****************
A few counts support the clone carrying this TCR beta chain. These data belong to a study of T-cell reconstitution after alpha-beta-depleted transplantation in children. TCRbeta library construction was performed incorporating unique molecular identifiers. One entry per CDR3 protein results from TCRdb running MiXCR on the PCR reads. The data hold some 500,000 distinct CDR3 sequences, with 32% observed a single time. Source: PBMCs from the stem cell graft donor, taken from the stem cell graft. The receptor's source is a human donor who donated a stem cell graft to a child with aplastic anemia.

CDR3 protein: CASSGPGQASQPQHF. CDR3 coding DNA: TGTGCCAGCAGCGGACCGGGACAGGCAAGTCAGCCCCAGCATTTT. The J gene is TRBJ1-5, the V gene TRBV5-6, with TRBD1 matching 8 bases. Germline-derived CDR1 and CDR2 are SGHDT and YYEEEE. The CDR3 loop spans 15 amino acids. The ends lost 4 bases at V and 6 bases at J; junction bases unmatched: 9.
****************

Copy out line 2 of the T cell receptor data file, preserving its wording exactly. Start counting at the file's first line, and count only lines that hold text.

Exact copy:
CDR3 protein: CASSGPGQASQPQHF. CDR3 coding DNA: TGTGCCAGCAGCGGACCGGGACAGGCAAGTCAGCCCCAGCATTTT. The J gene is TRBJ1-5, the V gene TRBV5-6, with TRBD1 matching 8 bases. Germline-derived CDR1 and CDR2 are SGHDT and YYEEEE. The CDR3 loop spans 15 amino acids. The ends lost 4 bases at V and 6 bases at J; junction bases unmatched: 9.